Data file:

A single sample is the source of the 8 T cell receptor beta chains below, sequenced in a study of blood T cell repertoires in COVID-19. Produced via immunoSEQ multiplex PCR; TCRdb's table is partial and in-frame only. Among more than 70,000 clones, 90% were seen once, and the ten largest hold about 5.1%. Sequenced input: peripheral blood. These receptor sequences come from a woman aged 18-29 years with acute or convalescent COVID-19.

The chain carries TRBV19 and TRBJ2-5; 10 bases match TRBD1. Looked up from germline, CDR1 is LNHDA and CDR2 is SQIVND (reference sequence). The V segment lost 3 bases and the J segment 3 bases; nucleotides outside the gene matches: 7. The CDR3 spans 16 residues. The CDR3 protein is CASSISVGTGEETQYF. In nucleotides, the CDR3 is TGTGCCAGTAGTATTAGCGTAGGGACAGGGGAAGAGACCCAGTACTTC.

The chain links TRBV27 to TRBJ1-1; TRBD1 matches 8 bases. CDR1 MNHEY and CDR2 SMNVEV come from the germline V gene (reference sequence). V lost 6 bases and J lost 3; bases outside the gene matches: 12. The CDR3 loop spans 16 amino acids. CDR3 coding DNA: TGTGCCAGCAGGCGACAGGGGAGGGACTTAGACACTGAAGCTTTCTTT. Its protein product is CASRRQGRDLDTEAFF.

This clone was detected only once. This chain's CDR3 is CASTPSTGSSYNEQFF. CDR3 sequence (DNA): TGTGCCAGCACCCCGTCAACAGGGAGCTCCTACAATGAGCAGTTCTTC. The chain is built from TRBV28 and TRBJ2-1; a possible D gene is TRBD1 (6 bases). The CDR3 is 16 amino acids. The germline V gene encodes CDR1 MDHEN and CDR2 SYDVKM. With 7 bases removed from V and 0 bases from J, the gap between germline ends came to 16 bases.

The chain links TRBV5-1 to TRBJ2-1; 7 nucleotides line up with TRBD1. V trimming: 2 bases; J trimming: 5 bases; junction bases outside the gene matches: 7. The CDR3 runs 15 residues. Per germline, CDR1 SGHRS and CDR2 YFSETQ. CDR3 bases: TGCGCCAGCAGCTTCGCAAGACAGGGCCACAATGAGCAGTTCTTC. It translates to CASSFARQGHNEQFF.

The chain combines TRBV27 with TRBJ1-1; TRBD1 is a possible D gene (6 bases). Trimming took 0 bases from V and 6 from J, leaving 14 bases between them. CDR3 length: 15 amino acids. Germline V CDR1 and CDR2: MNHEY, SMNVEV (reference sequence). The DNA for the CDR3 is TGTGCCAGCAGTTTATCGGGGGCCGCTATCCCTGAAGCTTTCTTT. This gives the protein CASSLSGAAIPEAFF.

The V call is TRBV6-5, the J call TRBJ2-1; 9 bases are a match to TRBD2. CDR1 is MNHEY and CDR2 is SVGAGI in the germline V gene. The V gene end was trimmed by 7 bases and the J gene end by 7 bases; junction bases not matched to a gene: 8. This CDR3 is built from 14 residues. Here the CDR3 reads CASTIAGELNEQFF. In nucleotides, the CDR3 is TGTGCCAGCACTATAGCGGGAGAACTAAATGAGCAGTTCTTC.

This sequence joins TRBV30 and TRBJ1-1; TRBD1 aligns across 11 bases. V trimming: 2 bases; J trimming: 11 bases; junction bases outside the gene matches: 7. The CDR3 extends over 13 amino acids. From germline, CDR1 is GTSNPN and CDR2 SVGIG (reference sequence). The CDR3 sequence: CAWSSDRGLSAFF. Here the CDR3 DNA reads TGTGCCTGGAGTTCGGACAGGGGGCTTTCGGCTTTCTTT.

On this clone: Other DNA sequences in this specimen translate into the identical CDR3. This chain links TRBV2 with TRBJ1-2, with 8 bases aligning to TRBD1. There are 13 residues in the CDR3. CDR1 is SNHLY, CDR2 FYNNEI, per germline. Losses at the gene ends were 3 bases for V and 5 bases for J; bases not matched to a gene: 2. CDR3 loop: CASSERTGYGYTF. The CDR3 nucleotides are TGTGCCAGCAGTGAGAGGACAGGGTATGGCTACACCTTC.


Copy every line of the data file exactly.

A single sample is the source of the 8 T cell receptor beta chains below, sequenced in a study of blood T cell repertoires in COVID-19. Produced via immunoSEQ multiplex PCR; TCRdb's table is partial and in-frame only. Among more than 70,000 clones, 90% were seen once, and the ten largest hold about 5.1%. Sequenced input: peripheral blood. These receptor sequences come from a woman aged 18-29 years with acute or convalescent COVID-19.

The chain carries TRBV19 and TRBJ2-5; 10 bases match TRBD1. Looked up from germline, CDR1 is LNHDA and CDR2 is SQIVND (reference sequence). The V segment lost 3 bases and the J segment 3 bases; nucleotides outside the gene matches: 7. The CDR3 spans 16 residues. The CDR3 protein is CASSISVGTGEETQYF. In nucleotides, the CDR3 is TGTGCCAGTAGTATTAGCGTAGGGACAGGGGAAGAGACCCAGTACTTC.

The chain links TRBV27 to TRBJ1-1; TRBD1 matches 8 bases. CDR1 MNHEY and CDR2 SMNVEV come from the germline V gene (reference sequence). V lost 6 bases and J lost 3; bases outside the gene matches: 12. The CDR3 loop spans 16 amino acids. CDR3 coding DNA: TGTGCCAGCAGGCGACAGGGGAGGGACTTAGACACTGAAGCTTTCTTT. Its protein product is CASRRQGRDLDTEAFF.

This clone was detected only once. This chain's CDR3 is CASTPSTGSSYNEQFF. CDR3 sequence (DNA): TGTGCCAGCACCCCGTCAACAGGGAGCTCCTACAATGAGCAGTTCTTC. The chain is built from TRBV28 and TRBJ2-1; a possible D gene is TRBD1 (6 bases). The CDR3 is 16 amino acids. The germline V gene encodes CDR1 MDHEN and CDR2 SYDVKM. With 7 bases removed from V and 0 bases from J, the gap between germline ends came to 16 bases.

The chain links TRBV5-1 to TRBJ2-1; 7 nucleotides line up with TRBD1. V trimming: 2 bases; J trimming: 5 bases; junction bases outside the gene matches: 7. The CDR3 runs 15 residues. Per germline, CDR1 SGHRS and CDR2 YFSETQ. CDR3 bases: TGCGCCAGCAGCTTCGCAAGACAGGGCCACAATGAGCAGTTCTTC. It translates to CASSFARQGHNEQFF.

The chain combines TRBV27 with TRBJ1-1; TRBD1 is a possible D gene (6 bases). Trimming took 0 bases from V and 6 from J, leaving 14 bases between them. CDR3 length: 15 amino acids. Germline V CDR1 and CDR2: MNHEY, SMNVEV (reference sequence). The DNA for the CDR3 is TGTGCCAGCAGTTTATCGGGGGCCGCTATCCCTGAAGCTTTCTTT. This gives the protein CASSLSGAAIPEAFF.

The V call is TRBV6-5, the J call TRBJ2-1; 9 bases are a match to TRBD2. CDR1 is MNHEY and CDR2 is SVGAGI in the germline V gene. The V gene end was trimmed by 7 bases and the J gene end by 7 bases; junction bases not matched to a gene: 8. This CDR3 is built from 14 residues. Here the CDR3 reads CASTIAGELNEQFF. In nucleotides, the CDR3 is TGTGCCAGCACTATAGCGGGAGAACTAAATGAGCAGTTCTTC.

This sequence joins TRBV30 and TRBJ1-1; TRBD1 aligns across 11 bases. V trimming: 2 bases; J trimming: 11 bases; junction bases outside the gene matches: 7. The CDR3 extends over 13 amino acids. From germline, CDR1 is GTSNPN and CDR2 SVGIG (reference sequence). The CDR3 sequence: CAWSSDRGLSAFF. Here the CDR3 DNA reads TGTGCCTGGAGTTCGGACAGGGGGCTTTCGGCTTTCTTT.

On this clone: Other DNA sequences in this specimen translate into the identical CDR3. This chain links TRBV2 with TRBJ1-2, with 8 bases aligning to TRBD1. There are 13 residues in the CDR3. CDR1 is SNHLY, CDR2 FYNNEI, per germline. Losses at the gene ends were 3 bases for V and 5 bases for J; bases not matched to a gene: 2. CDR3 loop: CASSERTGYGYTF. The CDR3 nucleotides are TGTGCCAGCAGTGAGAGGACAGGGTATGGCTACACCTTC.